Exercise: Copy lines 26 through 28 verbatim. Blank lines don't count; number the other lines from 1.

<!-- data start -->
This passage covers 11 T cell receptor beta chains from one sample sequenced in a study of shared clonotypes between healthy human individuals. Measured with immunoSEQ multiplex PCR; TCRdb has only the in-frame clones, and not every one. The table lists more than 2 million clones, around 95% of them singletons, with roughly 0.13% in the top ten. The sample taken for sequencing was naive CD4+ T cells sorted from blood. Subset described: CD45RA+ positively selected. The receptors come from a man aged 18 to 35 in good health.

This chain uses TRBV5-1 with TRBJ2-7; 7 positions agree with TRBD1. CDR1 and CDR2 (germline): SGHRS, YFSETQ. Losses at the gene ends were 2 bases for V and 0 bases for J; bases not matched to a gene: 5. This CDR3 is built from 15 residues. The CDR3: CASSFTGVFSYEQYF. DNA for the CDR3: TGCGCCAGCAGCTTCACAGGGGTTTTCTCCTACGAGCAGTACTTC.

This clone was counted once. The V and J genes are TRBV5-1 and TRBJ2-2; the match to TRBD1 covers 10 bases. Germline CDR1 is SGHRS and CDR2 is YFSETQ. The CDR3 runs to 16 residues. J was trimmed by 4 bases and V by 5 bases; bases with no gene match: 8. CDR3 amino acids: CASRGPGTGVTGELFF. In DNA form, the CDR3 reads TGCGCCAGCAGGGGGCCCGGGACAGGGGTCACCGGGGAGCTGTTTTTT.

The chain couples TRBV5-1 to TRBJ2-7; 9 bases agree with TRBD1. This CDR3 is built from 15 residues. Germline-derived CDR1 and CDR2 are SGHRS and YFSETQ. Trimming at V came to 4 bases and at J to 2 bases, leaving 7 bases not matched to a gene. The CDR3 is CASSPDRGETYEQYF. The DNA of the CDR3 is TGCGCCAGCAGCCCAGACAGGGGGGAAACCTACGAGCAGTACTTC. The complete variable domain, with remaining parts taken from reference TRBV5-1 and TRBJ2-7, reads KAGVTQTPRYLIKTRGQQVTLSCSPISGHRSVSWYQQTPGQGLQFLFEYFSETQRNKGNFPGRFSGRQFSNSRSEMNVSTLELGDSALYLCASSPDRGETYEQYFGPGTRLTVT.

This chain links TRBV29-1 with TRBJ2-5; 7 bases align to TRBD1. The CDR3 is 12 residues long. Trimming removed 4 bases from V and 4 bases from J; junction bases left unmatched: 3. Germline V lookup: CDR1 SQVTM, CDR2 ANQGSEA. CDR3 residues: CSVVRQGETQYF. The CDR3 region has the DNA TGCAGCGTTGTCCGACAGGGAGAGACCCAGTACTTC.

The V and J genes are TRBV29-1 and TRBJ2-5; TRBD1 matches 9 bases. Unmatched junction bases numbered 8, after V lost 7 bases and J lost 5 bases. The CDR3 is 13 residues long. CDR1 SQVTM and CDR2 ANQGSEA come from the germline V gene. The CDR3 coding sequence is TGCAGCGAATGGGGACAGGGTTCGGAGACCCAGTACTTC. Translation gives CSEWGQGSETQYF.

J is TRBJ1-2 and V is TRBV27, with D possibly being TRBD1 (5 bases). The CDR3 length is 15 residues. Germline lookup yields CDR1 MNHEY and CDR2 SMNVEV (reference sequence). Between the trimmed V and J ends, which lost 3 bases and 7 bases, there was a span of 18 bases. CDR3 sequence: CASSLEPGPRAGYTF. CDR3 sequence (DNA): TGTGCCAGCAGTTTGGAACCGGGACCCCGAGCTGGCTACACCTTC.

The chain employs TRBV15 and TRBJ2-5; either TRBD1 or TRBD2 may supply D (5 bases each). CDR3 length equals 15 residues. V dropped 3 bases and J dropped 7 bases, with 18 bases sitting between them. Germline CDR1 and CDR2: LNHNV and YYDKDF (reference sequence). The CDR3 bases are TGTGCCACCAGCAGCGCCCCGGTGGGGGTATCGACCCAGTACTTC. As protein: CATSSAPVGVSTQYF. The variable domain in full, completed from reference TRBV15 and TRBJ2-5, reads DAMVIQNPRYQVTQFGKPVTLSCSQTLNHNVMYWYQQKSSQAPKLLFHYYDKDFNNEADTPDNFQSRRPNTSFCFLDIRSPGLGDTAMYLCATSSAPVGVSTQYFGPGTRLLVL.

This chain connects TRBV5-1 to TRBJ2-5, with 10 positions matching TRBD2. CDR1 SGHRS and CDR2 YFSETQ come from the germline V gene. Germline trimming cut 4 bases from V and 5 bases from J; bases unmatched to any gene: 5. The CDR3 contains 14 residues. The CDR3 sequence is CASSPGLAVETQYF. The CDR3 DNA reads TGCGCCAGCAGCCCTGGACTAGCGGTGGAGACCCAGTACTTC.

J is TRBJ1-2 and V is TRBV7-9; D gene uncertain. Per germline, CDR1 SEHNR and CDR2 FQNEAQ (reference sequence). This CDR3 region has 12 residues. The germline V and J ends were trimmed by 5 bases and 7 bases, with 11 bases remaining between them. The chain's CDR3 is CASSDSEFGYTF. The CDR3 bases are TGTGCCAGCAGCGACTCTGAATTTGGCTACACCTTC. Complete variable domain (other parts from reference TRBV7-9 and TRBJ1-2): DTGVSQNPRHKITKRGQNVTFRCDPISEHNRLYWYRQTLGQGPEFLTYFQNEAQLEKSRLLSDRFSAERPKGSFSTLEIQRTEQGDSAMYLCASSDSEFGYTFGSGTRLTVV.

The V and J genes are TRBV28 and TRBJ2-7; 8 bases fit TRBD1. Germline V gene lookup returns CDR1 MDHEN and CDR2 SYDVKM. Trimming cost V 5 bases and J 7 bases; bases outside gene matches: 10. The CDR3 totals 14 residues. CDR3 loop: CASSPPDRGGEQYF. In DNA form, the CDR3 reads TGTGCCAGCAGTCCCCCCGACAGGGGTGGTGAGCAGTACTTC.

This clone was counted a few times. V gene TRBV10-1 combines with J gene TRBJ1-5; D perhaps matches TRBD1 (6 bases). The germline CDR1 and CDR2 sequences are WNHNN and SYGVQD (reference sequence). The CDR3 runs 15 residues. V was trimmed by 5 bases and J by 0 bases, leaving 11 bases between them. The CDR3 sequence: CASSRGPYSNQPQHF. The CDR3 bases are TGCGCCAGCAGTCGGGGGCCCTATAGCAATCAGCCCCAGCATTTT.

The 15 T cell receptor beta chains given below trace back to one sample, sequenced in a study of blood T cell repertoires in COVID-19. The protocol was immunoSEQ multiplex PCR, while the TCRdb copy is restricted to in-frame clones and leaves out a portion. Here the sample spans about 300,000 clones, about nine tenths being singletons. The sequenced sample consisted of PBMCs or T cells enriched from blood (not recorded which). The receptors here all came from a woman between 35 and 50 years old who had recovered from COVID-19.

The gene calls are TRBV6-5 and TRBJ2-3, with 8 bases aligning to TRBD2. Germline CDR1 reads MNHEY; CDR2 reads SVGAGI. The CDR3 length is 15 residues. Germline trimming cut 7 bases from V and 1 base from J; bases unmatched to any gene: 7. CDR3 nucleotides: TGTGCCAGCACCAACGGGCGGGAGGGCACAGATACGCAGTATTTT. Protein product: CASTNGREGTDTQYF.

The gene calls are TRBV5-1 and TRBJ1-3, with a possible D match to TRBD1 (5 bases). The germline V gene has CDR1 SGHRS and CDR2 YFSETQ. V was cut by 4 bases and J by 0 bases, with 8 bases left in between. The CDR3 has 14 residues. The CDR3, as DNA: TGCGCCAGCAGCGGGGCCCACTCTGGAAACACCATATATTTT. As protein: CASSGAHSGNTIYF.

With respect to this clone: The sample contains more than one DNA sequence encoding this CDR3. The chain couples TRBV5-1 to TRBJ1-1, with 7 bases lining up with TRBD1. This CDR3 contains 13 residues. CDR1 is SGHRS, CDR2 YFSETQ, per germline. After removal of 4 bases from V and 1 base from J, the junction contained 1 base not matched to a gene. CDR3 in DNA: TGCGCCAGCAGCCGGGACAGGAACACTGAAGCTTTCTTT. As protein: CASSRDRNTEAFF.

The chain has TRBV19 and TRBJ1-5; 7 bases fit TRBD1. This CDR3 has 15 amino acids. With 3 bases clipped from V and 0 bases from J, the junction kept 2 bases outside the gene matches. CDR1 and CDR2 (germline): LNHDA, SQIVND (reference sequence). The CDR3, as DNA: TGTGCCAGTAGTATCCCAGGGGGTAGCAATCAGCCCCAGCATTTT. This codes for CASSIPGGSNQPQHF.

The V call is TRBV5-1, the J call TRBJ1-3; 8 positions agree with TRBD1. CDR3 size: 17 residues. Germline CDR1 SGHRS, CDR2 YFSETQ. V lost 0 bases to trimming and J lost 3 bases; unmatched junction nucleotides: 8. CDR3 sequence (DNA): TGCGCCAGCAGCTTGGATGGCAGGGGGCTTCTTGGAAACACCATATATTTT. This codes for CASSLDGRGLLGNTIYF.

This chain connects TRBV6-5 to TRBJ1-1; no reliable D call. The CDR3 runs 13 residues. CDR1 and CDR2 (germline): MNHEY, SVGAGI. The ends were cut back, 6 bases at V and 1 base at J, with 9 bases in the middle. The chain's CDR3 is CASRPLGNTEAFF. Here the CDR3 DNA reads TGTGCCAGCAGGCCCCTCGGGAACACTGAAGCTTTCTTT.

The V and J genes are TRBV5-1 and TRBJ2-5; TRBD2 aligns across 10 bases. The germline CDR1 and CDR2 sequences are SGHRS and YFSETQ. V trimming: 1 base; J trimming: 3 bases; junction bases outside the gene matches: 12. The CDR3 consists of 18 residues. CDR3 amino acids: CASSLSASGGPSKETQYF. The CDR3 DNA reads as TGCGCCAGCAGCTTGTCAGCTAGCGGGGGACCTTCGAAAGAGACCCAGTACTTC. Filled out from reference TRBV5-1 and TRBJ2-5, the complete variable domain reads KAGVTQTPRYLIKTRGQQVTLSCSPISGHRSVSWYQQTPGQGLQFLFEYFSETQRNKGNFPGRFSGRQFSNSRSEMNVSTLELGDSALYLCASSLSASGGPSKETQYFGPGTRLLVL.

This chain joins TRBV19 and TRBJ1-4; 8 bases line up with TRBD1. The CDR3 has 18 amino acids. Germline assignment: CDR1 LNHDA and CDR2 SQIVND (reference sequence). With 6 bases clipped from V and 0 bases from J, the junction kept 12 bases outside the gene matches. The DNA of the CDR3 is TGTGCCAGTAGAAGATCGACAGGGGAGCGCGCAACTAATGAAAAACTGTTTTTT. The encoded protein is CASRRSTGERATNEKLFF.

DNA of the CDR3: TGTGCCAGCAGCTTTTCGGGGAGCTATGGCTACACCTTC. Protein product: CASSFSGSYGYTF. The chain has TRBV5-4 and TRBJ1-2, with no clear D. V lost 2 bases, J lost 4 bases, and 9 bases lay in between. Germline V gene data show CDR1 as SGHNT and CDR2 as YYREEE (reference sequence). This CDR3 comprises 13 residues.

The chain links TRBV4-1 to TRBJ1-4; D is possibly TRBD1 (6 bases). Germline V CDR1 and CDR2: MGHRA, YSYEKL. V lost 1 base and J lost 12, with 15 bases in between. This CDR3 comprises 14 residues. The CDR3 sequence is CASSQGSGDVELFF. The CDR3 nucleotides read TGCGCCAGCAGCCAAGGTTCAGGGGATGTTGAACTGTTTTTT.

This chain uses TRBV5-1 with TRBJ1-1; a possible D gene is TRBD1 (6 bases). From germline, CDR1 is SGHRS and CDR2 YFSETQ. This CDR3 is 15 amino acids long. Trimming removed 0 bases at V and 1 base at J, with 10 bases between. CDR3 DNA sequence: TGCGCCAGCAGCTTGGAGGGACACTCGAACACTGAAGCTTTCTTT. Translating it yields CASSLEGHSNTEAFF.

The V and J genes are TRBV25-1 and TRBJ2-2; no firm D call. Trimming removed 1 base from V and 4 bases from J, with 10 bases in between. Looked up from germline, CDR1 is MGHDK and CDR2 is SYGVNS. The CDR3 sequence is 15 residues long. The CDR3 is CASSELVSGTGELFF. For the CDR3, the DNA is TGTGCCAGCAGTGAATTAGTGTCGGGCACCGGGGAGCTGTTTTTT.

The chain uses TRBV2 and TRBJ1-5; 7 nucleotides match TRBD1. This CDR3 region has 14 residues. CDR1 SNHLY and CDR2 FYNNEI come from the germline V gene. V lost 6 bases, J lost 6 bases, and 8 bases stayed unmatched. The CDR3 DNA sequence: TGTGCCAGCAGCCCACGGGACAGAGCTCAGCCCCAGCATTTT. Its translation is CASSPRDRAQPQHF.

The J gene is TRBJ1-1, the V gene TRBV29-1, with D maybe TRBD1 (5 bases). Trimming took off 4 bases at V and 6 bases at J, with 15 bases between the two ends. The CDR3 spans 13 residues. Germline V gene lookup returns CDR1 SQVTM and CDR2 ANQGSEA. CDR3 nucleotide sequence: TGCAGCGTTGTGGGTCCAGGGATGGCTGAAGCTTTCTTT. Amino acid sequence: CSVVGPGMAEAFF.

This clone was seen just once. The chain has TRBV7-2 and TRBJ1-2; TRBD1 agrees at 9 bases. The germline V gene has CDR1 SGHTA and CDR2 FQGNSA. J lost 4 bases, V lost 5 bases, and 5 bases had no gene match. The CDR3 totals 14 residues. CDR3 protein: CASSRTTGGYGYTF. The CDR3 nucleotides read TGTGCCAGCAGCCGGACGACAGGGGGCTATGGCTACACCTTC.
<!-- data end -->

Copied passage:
The chain uses TRBV2 and TRBJ1-5; 7 nucleotides match TRBD1. This CDR3 region has 14 residues. CDR1 SNHLY and CDR2 FYNNEI come from the germline V gene. V lost 6 bases, J lost 6 bases, and 8 bases stayed unmatched. The CDR3 DNA sequence: TGTGCCAGCAGCCCACGGGACAGAGCTCAGCCCCAGCATTTT. Its translation is CASSPRDRAQPQHF.

The J gene is TRBJ1-1, the V gene TRBV29-1, with D maybe TRBD1 (5 bases). Trimming took off 4 bases at V and 6 bases at J, with 15 bases between the two ends. The CDR3 spans 13 residues. Germline V gene lookup returns CDR1 SQVTM and CDR2 ANQGSEA. CDR3 nucleotide sequence: TGCAGCGTTGTGGGTCCAGGGATGGCTGAAGCTTTCTTT. Amino acid sequence: CSVVGPGMAEAFF.

This clone was seen just once. The chain has TRBV7-2 and TRBJ1-2; TRBD1 agrees at 9 bases. The germline V gene has CDR1 SGHTA and CDR2 FQGNSA. J lost 4 bases, V lost 5 bases, and 5 bases had no gene match. The CDR3 totals 14 residues. CDR3 protein: CASSRTTGGYGYTF. The CDR3 nucleotides read TGTGCCAGCAGCCGGACGACAGGGGGCTATGGCTACACCTTC.